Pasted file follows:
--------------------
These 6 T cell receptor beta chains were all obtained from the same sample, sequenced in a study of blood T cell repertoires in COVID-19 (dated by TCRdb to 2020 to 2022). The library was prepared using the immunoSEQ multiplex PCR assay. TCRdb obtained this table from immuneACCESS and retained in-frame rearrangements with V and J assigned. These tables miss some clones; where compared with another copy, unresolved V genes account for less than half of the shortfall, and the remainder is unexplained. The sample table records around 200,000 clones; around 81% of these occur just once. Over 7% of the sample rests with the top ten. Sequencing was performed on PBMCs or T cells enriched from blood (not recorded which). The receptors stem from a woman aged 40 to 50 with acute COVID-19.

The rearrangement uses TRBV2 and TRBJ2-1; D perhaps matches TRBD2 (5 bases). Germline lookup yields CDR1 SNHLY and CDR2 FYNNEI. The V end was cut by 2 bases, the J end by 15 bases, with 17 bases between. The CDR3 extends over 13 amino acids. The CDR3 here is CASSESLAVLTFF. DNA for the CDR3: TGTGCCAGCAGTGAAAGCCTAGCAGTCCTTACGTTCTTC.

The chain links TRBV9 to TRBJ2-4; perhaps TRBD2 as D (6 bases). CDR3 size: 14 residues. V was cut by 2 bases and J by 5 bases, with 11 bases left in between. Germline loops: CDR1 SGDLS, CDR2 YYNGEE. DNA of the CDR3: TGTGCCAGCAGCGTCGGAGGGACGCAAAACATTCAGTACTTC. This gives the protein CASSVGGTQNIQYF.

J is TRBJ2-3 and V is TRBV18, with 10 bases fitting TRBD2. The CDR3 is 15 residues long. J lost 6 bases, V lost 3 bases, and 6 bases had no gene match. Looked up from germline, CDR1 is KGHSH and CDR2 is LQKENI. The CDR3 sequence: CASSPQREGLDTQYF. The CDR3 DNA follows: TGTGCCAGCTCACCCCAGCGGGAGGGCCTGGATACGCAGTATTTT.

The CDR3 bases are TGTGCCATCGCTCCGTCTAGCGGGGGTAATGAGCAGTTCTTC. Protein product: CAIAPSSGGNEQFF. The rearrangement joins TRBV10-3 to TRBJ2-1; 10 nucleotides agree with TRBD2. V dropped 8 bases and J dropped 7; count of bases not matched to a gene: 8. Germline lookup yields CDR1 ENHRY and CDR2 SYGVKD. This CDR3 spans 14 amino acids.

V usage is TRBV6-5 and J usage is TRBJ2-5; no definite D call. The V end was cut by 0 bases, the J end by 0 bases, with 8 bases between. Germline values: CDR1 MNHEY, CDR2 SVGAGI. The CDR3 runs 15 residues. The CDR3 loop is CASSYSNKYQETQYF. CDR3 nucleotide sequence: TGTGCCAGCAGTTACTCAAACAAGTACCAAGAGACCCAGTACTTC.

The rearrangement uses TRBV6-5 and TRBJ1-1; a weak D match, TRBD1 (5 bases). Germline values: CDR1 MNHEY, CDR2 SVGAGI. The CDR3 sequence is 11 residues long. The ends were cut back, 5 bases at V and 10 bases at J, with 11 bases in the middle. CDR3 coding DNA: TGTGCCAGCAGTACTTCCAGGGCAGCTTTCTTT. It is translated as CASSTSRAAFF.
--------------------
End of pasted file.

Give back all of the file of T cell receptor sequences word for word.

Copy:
These 6 T cell receptor beta chains were all obtained from the same sample, sequenced in a study of blood T cell repertoires in COVID-19 (dated by TCRdb to 2020 to 2022). The library was prepared using the immunoSEQ multiplex PCR assay. TCRdb obtained this table from immuneACCESS and retained in-frame rearrangements with V and J assigned. These tables miss some clones; where compared with another copy, unresolved V genes account for less than half of the shortfall, and the remainder is unexplained. The sample table records around 200,000 clones; around 81% of these occur just once. Over 7% of the sample rests with the top ten. Sequencing was performed on PBMCs or T cells enriched from blood (not recorded which). The receptors stem from a woman aged 40 to 50 with acute COVID-19.

The rearrangement uses TRBV2 and TRBJ2-1; D perhaps matches TRBD2 (5 bases). Germline lookup yields CDR1 SNHLY and CDR2 FYNNEI. The V end was cut by 2 bases, the J end by 15 bases, with 17 bases between. The CDR3 extends over 13 amino acids. The CDR3 here is CASSESLAVLTFF. DNA for the CDR3: TGTGCCAGCAGTGAAAGCCTAGCAGTCCTTACGTTCTTC.

The chain links TRBV9 to TRBJ2-4; perhaps TRBD2 as D (6 bases). CDR3 size: 14 residues. V was cut by 2 bases and J by 5 bases, with 11 bases left in between. Germline loops: CDR1 SGDLS, CDR2 YYNGEE. DNA of the CDR3: TGTGCCAGCAGCGTCGGAGGGACGCAAAACATTCAGTACTTC. This gives the protein CASSVGGTQNIQYF.

J is TRBJ2-3 and V is TRBV18, with 10 bases fitting TRBD2. The CDR3 is 15 residues long. J lost 6 bases, V lost 3 bases, and 6 bases had no gene match. Looked up from germline, CDR1 is KGHSH and CDR2 is LQKENI. The CDR3 sequence: CASSPQREGLDTQYF. The CDR3 DNA follows: TGTGCCAGCTCACCCCAGCGGGAGGGCCTGGATACGCAGTATTTT.

The CDR3 bases are TGTGCCATCGCTCCGTCTAGCGGGGGTAATGAGCAGTTCTTC. Protein product: CAIAPSSGGNEQFF. The rearrangement joins TRBV10-3 to TRBJ2-1; 10 nucleotides agree with TRBD2. V dropped 8 bases and J dropped 7; count of bases not matched to a gene: 8. Germline lookup yields CDR1 ENHRY and CDR2 SYGVKD. This CDR3 spans 14 amino acids.

V usage is TRBV6-5 and J usage is TRBJ2-5; no definite D call. The V end was cut by 0 bases, the J end by 0 bases, with 8 bases between. Germline values: CDR1 MNHEY, CDR2 SVGAGI. The CDR3 runs 15 residues. The CDR3 loop is CASSYSNKYQETQYF. CDR3 nucleotide sequence: TGTGCCAGCAGTTACTCAAACAAGTACCAAGAGACCCAGTACTTC.

The rearrangement uses TRBV6-5 and TRBJ1-1; a weak D match, TRBD1 (5 bases). Germline values: CDR1 MNHEY, CDR2 SVGAGI. The CDR3 sequence is 11 residues long. The ends were cut back, 5 bases at V and 10 bases at J, with 11 bases in the middle. CDR3 coding DNA: TGTGCCAGCAGTACTTCCAGGGCAGCTTTCTTT. It is translated as CASSTSRAAFF.